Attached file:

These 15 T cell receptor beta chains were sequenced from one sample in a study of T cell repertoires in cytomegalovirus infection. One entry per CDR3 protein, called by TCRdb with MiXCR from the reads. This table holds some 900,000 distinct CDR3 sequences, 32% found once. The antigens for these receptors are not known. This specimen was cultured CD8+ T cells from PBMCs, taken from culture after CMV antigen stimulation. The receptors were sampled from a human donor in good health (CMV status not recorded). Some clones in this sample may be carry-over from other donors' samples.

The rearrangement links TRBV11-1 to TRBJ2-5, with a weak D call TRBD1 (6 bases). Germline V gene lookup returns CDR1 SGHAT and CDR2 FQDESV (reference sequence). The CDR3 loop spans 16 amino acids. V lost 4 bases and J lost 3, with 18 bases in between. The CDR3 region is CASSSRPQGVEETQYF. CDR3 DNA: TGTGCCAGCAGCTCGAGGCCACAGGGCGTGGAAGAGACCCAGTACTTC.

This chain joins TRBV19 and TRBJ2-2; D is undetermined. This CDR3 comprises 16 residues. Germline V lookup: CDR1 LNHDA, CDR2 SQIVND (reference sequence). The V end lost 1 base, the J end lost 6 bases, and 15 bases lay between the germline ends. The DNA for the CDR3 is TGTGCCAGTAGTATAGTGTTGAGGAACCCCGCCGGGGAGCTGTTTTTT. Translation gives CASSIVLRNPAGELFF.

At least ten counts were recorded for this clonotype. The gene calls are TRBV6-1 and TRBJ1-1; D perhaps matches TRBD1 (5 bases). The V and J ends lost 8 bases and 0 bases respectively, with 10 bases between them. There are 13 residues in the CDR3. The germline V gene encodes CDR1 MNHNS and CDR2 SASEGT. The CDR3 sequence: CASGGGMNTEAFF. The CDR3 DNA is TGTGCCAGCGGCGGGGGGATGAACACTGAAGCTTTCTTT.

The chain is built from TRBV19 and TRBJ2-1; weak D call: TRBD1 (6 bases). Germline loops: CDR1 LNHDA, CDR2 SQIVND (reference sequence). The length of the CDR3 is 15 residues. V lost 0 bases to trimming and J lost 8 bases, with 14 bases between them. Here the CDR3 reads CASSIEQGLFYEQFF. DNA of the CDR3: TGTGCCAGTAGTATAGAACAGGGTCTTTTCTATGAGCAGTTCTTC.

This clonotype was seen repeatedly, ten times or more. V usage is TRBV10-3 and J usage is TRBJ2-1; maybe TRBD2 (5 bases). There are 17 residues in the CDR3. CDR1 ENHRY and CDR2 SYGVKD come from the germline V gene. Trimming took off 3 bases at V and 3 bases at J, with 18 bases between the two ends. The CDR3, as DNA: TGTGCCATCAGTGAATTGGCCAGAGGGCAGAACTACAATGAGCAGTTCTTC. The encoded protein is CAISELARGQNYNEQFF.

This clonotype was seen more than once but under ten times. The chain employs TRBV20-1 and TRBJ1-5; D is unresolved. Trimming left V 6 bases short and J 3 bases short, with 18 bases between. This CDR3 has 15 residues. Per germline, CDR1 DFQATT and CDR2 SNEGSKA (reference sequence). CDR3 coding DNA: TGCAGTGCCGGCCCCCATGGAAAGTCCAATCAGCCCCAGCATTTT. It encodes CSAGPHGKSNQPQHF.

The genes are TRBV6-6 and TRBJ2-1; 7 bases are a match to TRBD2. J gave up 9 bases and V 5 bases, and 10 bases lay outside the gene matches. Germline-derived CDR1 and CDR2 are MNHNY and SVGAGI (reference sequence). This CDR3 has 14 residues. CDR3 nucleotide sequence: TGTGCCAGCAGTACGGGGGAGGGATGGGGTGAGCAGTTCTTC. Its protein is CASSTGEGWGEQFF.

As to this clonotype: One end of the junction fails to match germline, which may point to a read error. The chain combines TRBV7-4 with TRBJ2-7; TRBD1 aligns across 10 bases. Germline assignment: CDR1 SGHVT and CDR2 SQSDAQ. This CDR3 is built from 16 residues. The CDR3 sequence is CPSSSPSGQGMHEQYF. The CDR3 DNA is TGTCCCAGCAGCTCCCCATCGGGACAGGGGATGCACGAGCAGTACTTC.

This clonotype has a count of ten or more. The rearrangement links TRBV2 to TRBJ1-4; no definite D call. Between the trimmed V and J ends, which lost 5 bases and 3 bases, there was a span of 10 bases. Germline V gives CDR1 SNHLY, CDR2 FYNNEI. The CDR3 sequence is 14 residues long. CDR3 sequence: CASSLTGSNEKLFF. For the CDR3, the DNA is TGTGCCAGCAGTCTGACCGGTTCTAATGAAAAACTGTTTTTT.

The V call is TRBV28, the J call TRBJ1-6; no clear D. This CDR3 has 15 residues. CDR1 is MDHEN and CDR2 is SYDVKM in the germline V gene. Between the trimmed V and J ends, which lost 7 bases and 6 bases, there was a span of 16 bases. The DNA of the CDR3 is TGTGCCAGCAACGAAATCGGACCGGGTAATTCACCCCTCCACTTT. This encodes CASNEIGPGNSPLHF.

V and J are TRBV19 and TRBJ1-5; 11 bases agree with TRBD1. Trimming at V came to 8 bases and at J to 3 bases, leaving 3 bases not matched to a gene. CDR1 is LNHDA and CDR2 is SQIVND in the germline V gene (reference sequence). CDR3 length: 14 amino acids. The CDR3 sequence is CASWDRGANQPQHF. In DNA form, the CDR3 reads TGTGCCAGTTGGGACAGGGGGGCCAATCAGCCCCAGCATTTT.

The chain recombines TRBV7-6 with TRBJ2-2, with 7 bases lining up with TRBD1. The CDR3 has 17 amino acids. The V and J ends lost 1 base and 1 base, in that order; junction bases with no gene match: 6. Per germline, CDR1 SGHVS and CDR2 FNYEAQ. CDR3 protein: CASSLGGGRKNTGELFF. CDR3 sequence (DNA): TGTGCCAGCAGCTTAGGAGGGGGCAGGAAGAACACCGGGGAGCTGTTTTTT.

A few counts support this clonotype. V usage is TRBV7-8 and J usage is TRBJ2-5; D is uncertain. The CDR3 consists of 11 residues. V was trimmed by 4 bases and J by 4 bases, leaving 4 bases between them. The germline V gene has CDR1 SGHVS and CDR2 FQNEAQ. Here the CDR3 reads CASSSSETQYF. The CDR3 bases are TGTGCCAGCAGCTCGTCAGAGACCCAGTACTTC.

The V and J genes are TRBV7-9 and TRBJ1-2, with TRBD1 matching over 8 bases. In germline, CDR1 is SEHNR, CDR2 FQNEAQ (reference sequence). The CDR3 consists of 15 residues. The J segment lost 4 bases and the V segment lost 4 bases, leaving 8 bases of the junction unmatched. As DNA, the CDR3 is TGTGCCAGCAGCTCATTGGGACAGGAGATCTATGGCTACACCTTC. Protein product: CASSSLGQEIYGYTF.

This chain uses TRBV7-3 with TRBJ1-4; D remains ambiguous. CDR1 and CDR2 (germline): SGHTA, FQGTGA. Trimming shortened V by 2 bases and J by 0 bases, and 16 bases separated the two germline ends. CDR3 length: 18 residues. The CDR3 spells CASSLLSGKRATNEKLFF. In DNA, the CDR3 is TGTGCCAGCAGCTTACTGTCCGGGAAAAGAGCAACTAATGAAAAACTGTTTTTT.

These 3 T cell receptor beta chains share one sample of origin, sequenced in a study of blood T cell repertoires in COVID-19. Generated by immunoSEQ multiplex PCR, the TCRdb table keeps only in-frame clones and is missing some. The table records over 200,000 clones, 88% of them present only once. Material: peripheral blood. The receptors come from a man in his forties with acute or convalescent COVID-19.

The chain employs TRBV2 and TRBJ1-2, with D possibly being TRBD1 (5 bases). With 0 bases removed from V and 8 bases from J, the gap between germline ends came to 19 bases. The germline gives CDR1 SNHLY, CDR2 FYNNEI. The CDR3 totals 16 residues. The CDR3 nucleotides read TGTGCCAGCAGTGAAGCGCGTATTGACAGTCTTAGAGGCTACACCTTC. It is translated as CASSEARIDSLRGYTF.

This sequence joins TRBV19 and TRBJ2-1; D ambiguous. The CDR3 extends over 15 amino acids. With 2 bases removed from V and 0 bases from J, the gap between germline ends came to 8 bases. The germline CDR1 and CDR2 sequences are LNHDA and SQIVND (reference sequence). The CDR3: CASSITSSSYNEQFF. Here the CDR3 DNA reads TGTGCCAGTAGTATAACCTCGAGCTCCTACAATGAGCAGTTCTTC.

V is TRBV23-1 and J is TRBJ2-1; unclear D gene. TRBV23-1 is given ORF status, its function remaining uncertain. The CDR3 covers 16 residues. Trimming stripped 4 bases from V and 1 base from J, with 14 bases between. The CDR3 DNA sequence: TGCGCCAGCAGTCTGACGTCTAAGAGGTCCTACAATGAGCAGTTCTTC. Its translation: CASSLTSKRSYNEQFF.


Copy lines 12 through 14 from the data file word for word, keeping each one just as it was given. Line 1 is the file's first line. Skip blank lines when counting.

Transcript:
V and J are TRBV19 and TRBJ1-5; 11 bases agree with TRBD1. Trimming at V came to 8 bases and at J to 3 bases, leaving 3 bases not matched to a gene. CDR1 is LNHDA and CDR2 is SQIVND in the germline V gene (reference sequence). CDR3 length: 14 amino acids. The CDR3 sequence is CASWDRGANQPQHF. In DNA form, the CDR3 reads TGTGCCAGTTGGGACAGGGGGGCCAATCAGCCCCAGCATTTT.

The chain recombines TRBV7-6 with TRBJ2-2, with 7 bases lining up with TRBD1. The CDR3 has 17 amino acids. The V and J ends lost 1 base and 1 base, in that order; junction bases with no gene match: 6. Per germline, CDR1 SGHVS and CDR2 FNYEAQ. CDR3 protein: CASSLGGGRKNTGELFF. CDR3 sequence (DNA): TGTGCCAGCAGCTTAGGAGGGGGCAGGAAGAACACCGGGGAGCTGTTTTTT.

A few counts support this clonotype. V usage is TRBV7-8 and J usage is TRBJ2-5; D is uncertain. The CDR3 consists of 11 residues. V was trimmed by 4 bases and J by 4 bases, leaving 4 bases between them. The germline V gene has CDR1 SGHVS and CDR2 FQNEAQ. Here the CDR3 reads CASSSSETQYF. The CDR3 bases are TGTGCCAGCAGCTCGTCAGAGACCCAGTACTTC.